2020 BMW M8 Competition Convertible - Supercar Performance Super Good Looking | Review By Larry Nutson +VIDEO
Supercar performance for the discerning
By Larry Nutson
Executive Editor and Bureau Chief
The Auto Channel
No doubt the pandemic of 2020…Covid-19, has hit auto sales hard. Not unlike most all car makers, BMW total sales in the U.S. for the first half of 2020 are down about 39%.
Interesting to note is that BMW sells more cars than trucks--SUVs, that is. About 52% of BMW’s sales in 2019 were cars. Actually, that is not surprising considering that BMW is known as a premium performance brand.
Amongst all the BMW cars the M8 is a niche product. According to industry reports, BMW sold 4,410 of them last year, which is 2.7% of their total car sales.
The BMW 8 Series was reintroduced after a 20-year void from the market as an all new model in 2019. The M8 is offered as a coupe, convertible and 4-door Gran Coupé.
I drove and reported on the Gran Coupé earlier this Spring. You can read that report HERE
The entire M8 lineup is racecar inspired with a focus on power, performance and driving dynamics. I was happy to have the opportunity to drive the convertible M8, especially since it now was top-down driving season.
First, a bit about the M8 Convertible. It is a four-seater, although the rear seat has limited leg room and may only work for the little ones. The trunk is about 12 cu.ft. in size that’ll fit your golf clubs or a couple of overnight bags.
Under the hood is a twin-turbocharged 4.4-L V8 with 600-HP that’s boosted to 617-HP on the M8 Competition. An 8-speed automatic drives the xDrive all-wheel drive system that is standard equipped. Zero to 60 is in a very quick 3.2 seconds, and one-tenth less in the Competition. Top speed is 155 mph with an option to boost it to 189 mph with the M Driver’s Package that includes a voucher for M School driver training at one of the two BMW Performance Center driving schools, either in Spartanburg, SC or Thermal, CA.
And yes, the price. M8 Convertible is $142,500 and the M8 Competition Convertible is $155,500, plus a $995 destination charge.
Pricey, yes. Powerful, yes. Classy, yes. Opulent, yes. That’s the M8 Convertible. The M8 provides way more performance than the average U.S. driver needs or can use. I wondered, why a convertible with such high performance? Convertibles are best at lower speeds in comfortable temperatures with the top down.
The power operated top that you can open and close at speeds up to 30 mph makes it very convenient to go from open-air to heated or airconditioned driving. It also makes it easy to secure the car while driving around within your zip code doing routine personal tasks.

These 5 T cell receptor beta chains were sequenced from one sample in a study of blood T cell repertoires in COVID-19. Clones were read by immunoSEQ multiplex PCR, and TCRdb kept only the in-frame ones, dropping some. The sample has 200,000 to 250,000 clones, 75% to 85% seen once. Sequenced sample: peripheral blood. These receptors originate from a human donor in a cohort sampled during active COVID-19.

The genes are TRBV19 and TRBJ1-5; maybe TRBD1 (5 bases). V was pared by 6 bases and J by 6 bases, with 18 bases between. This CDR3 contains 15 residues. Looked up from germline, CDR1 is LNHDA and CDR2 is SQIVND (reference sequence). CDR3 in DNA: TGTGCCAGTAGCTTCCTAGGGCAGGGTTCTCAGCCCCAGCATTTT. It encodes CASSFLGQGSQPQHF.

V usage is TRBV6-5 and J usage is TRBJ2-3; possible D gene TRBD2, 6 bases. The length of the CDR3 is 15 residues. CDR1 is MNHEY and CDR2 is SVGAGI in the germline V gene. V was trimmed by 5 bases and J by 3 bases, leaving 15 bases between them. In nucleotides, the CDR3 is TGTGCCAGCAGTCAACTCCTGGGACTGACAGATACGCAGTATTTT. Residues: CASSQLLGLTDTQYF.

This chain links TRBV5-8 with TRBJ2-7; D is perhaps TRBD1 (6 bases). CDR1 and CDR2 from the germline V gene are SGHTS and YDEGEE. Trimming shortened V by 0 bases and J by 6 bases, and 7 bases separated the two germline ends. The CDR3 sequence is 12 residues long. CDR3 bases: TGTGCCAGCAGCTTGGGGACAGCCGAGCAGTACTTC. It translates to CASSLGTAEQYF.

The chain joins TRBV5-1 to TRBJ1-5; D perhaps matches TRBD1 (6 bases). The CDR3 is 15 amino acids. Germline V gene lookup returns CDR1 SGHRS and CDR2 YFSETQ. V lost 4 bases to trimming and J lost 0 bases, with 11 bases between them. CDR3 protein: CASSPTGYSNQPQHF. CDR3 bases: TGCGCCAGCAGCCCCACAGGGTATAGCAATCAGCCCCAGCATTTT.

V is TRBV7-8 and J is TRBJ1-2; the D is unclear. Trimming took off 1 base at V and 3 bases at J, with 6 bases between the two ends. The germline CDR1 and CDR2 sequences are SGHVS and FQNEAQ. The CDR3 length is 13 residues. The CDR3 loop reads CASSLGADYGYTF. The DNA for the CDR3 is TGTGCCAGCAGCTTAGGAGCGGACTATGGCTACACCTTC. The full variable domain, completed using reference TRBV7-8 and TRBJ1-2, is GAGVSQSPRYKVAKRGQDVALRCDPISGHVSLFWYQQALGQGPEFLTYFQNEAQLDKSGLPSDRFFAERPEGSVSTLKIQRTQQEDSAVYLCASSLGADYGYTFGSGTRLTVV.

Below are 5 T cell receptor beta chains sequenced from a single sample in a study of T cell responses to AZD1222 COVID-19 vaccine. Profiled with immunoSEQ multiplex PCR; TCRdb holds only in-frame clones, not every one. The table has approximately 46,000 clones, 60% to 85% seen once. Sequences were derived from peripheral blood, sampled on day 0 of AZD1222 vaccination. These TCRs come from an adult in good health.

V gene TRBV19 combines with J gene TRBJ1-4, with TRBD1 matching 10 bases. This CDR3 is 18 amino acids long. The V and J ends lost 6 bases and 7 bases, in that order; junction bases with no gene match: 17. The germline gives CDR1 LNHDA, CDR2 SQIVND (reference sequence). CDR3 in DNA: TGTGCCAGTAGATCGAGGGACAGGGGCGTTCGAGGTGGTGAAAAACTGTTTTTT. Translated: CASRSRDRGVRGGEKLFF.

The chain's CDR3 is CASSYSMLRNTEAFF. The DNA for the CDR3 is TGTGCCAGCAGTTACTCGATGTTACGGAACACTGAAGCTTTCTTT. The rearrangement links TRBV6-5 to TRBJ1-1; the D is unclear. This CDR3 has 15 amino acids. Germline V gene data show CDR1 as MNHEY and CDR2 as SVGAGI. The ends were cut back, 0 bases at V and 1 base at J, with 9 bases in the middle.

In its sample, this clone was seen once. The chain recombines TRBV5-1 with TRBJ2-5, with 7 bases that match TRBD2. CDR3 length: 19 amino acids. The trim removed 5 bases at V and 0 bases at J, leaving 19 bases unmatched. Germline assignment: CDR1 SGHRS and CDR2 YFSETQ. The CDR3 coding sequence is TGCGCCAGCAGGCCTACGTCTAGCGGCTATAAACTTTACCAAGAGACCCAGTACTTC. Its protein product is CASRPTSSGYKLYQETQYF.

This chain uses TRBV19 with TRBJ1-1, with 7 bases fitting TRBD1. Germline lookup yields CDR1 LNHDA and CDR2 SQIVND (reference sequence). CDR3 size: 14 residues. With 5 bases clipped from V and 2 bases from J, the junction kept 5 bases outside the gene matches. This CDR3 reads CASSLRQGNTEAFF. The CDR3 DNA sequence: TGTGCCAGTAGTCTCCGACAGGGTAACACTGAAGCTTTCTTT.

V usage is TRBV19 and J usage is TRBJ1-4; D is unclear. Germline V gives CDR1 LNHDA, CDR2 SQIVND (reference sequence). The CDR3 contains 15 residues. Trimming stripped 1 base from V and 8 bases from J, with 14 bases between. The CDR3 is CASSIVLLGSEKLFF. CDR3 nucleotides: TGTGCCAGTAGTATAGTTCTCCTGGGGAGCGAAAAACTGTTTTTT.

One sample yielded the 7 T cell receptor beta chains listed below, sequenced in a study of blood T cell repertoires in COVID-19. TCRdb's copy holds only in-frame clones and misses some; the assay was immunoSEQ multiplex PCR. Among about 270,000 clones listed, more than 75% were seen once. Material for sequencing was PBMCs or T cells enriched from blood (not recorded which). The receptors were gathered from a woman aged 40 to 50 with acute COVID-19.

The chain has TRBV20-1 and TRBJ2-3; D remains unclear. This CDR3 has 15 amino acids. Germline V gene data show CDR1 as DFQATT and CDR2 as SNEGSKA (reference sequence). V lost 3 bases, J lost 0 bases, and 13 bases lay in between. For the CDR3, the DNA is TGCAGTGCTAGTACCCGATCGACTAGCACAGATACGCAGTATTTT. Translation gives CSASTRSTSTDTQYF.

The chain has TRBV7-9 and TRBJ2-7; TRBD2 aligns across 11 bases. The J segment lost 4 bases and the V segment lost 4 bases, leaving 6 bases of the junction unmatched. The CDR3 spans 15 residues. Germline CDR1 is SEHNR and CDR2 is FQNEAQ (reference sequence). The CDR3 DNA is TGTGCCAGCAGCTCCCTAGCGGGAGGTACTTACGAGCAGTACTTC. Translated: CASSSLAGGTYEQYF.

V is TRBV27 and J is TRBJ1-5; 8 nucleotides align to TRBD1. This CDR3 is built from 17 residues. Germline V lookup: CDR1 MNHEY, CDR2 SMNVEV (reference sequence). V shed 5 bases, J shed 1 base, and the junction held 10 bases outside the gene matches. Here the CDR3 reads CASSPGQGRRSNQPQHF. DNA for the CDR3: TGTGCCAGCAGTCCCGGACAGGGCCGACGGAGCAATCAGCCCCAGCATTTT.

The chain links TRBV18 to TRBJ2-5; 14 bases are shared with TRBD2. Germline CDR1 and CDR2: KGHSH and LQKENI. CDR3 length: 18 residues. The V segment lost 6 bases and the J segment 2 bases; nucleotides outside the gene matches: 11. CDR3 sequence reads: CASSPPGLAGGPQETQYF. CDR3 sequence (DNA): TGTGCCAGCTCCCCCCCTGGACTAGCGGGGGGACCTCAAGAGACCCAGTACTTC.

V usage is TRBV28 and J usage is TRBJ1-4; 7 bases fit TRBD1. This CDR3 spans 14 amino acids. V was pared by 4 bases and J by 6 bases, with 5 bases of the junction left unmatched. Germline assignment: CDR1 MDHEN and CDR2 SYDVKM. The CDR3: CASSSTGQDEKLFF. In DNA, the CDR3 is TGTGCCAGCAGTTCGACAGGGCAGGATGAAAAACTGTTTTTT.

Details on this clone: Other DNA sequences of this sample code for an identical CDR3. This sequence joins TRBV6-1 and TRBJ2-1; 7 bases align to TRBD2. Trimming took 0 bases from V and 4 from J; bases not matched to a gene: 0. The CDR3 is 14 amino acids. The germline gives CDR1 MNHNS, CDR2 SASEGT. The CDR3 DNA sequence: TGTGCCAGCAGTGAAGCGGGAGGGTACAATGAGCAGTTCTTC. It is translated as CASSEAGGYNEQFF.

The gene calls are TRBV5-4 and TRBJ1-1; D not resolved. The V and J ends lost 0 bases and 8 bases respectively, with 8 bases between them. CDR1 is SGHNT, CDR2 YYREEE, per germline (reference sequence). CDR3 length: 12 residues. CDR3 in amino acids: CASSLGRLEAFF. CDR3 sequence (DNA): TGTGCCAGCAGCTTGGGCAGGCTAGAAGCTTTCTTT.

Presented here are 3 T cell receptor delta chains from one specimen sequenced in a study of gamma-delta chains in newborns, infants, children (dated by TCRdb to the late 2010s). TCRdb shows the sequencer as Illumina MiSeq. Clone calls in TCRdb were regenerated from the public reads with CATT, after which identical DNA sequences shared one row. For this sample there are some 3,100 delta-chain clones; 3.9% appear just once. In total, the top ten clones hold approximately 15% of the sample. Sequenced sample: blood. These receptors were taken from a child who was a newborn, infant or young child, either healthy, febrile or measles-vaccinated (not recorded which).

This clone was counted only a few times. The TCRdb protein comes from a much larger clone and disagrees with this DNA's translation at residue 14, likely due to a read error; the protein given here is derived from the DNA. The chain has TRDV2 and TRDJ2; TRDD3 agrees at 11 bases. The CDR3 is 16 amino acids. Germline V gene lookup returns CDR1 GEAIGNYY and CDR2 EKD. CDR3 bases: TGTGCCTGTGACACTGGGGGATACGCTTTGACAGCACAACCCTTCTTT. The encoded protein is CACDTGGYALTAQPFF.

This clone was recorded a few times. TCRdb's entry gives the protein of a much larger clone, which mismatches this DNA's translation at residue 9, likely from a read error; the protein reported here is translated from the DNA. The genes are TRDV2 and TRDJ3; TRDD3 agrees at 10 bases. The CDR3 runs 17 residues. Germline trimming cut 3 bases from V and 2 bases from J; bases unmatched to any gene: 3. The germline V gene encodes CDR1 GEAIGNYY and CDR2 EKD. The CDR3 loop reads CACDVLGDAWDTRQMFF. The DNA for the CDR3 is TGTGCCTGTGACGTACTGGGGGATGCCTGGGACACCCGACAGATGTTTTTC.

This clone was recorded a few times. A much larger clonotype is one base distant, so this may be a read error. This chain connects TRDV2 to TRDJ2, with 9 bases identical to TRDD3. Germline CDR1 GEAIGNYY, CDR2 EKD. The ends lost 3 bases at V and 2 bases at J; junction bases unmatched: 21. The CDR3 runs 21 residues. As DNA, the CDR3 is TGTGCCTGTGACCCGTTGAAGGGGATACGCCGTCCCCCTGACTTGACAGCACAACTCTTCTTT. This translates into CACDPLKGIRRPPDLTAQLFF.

A wind deflector that’s stored in the trunk can be fitted to keep your hair a bit nicer on highway drives. There’s even an available neck warmer to stream warm air from the headrests on cooler days.
For those street drives BMW offers a wide range of Advanced Driver Assistance Safety (ADAS) features, some standard and some optional.
For performance driving, the rear-wheel biased xDrive system, adaptive suspension, driver-selectable control over the engine, suspension, steering and xDrive settings, as well as the brake-by-wire system all allow you to get the max from the M8.
M8s are equipped with standard M light-alloy wheels; 9.5 x 20 inches in front and 10.5 x 20 inches in rear mounted with non-run-flat, high-performance tires in 275/35R20 front and 285/35R20 rear. Wheels on the M8 Competition are forged alloy.
The cockpit is wonderfully executed with supportive high-bolstered seats, power adjustable everything, a great Harman-Kardon surround sound audio system, as well as a high-resolution digital 12.3” instrument cluster display behind the steering wheel and a 10.25” center display.
Yes I enjoyed driving the M8 Convertible a lot. I had the top down as often as possible, although some mid-day drives in 90ºF temps with sun high overhead were smarter with the top up and air conditioning on.
I don’t know why someone would buy a M8 convertible with all this performance potential. Perhaps just to know or say you had it. I think a BMW 840i convertible might be the better top-down choice. Look at www.bmwusa for more info.
Convertibles are quite good these days, and are way improved over those from years ago. Tops fit well. There are no water leaks. The power feature is very convenient. They are fairly quiet. Topping fabrics are durable and often multi-layered. Haartz is the major supplier to most all OEMs and has a great reputation for quality material.
Convertibles were at a point in the past expected to be regulated out of existence. That didn’t happen. A recent study by the IIHS reported that convertibles may not look as safe as other vehicles when they’re cruising down the highway with the top down, but crash statistics tell a different story. Despite the appearance of their roof structures, late-model convertibles are no riskier than non-convertibles, according to the analysis of crash and fatality rates. In fact, both crash rates and driver death rates were lower for convertibles than for nonconvertible versions of the same cars. Many, like the BMW, are equipped with a rollover protection system.
Autoweek recently reported that BMW is not selling as many M8 Coupes and Convertibles as it thought it would and the company confirmed it would not bring any more to the U.S. “at this time.” Autoweek quotes BMW Blog as reporting that apparently “at this time” means we won’t get any M8s for 2021. The Covid-effect!
So, visit your local BMW dealer to see what’s in stock. Don’t miss your chance if you really want one.
© 2020 Larry Nutson, the Chicago Car Guy